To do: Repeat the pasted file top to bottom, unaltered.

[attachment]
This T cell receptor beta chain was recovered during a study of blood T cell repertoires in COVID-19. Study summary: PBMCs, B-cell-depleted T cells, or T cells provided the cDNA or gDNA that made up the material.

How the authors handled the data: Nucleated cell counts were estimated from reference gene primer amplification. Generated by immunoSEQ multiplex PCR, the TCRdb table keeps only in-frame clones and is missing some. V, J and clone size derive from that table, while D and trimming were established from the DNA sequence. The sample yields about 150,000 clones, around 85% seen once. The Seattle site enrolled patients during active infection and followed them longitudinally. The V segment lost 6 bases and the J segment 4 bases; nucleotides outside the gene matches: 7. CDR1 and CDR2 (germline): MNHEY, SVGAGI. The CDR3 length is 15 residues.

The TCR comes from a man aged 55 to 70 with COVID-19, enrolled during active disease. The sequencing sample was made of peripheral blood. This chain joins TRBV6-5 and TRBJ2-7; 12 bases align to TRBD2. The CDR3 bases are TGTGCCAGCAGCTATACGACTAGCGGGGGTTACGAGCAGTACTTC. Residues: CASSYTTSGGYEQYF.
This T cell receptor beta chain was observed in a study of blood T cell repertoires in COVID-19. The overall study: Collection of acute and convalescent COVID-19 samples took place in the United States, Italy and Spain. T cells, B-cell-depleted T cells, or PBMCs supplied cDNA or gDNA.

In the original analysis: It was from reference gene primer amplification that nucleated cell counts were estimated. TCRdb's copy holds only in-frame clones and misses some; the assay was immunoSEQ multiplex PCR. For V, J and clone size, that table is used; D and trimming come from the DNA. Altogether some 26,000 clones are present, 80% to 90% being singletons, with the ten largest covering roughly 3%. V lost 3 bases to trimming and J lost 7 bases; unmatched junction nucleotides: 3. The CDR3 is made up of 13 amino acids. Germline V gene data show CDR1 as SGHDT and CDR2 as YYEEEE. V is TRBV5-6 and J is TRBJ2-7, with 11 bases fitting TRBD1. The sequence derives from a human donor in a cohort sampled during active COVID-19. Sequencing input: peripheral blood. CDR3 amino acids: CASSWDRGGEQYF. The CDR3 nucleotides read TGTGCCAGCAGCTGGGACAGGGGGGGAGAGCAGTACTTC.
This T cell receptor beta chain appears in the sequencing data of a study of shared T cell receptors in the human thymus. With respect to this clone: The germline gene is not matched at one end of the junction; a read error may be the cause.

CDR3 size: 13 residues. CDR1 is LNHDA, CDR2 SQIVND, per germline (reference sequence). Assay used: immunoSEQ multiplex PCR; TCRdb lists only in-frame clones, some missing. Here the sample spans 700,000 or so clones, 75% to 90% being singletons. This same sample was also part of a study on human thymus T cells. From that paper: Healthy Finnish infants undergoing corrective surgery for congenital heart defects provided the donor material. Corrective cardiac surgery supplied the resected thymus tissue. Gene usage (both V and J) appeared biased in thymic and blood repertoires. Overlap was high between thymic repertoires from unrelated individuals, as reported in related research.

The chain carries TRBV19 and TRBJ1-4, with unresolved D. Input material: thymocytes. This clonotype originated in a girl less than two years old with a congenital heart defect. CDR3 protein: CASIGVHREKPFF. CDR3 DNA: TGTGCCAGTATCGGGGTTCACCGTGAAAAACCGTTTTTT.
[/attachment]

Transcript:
This T cell receptor beta chain was recovered during a study of blood T cell repertoires in COVID-19. Study summary: PBMCs, B-cell-depleted T cells, or T cells provided the cDNA or gDNA that made up the material.

How the authors handled the data: Nucleated cell counts were estimated from reference gene primer amplification. Generated by immunoSEQ multiplex PCR, the TCRdb table keeps only in-frame clones and is missing some. V, J and clone size derive from that table, while D and trimming were established from the DNA sequence. The sample yields about 150,000 clones, around 85% seen once. The Seattle site enrolled patients during active infection and followed them longitudinally. The V segment lost 6 bases and the J segment 4 bases; nucleotides outside the gene matches: 7. CDR1 and CDR2 (germline): MNHEY, SVGAGI. The CDR3 length is 15 residues.

The TCR comes from a man aged 55 to 70 with COVID-19, enrolled during active disease. The sequencing sample was made of peripheral blood. This chain joins TRBV6-5 and TRBJ2-7; 12 bases align to TRBD2. The CDR3 bases are TGTGCCAGCAGCTATACGACTAGCGGGGGTTACGAGCAGTACTTC. Residues: CASSYTTSGGYEQYF.
This T cell receptor beta chain was observed in a study of blood T cell repertoires in COVID-19. The overall study: Collection of acute and convalescent COVID-19 samples took place in the United States, Italy and Spain. T cells, B-cell-depleted T cells, or PBMCs supplied cDNA or gDNA.

In the original analysis: It was from reference gene primer amplification that nucleated cell counts were estimated. TCRdb's copy holds only in-frame clones and misses some; the assay was immunoSEQ multiplex PCR. For V, J and clone size, that table is used; D and trimming come from the DNA. Altogether some 26,000 clones are present, 80% to 90% being singletons, with the ten largest covering roughly 3%. V lost 3 bases to trimming and J lost 7 bases; unmatched junction nucleotides: 3. The CDR3 is made up of 13 amino acids. Germline V gene data show CDR1 as SGHDT and CDR2 as YYEEEE. V is TRBV5-6 and J is TRBJ2-7, with 11 bases fitting TRBD1. The sequence derives from a human donor in a cohort sampled during active COVID-19. Sequencing input: peripheral blood. CDR3 amino acids: CASSWDRGGEQYF. The CDR3 nucleotides read TGTGCCAGCAGCTGGGACAGGGGGGGAGAGCAGTACTTC.
This T cell receptor beta chain appears in the sequencing data of a study of shared T cell receptors in the human thymus. With respect to this clone: The germline gene is not matched at one end of the junction; a read error may be the cause.

CDR3 size: 13 residues. CDR1 is LNHDA, CDR2 SQIVND, per germline (reference sequence). Assay used: immunoSEQ multiplex PCR; TCRdb lists only in-frame clones, some missing. Here the sample spans 700,000 or so clones, 75% to 90% being singletons. This same sample was also part of a study on human thymus T cells. From that paper: Healthy Finnish infants undergoing corrective surgery for congenital heart defects provided the donor material. Corrective cardiac surgery supplied the resected thymus tissue. Gene usage (both V and J) appeared biased in thymic and blood repertoires. Overlap was high between thymic repertoires from unrelated individuals, as reported in related research.

The chain carries TRBV19 and TRBJ1-4, with unresolved D. Input material: thymocytes. This clonotype originated in a girl less than two years old with a congenital heart defect. CDR3 protein: CASIGVHREKPFF. CDR3 DNA: TGTGCCAGTATCGGGGTTCACCGTGAAAAACCGTTTTTT.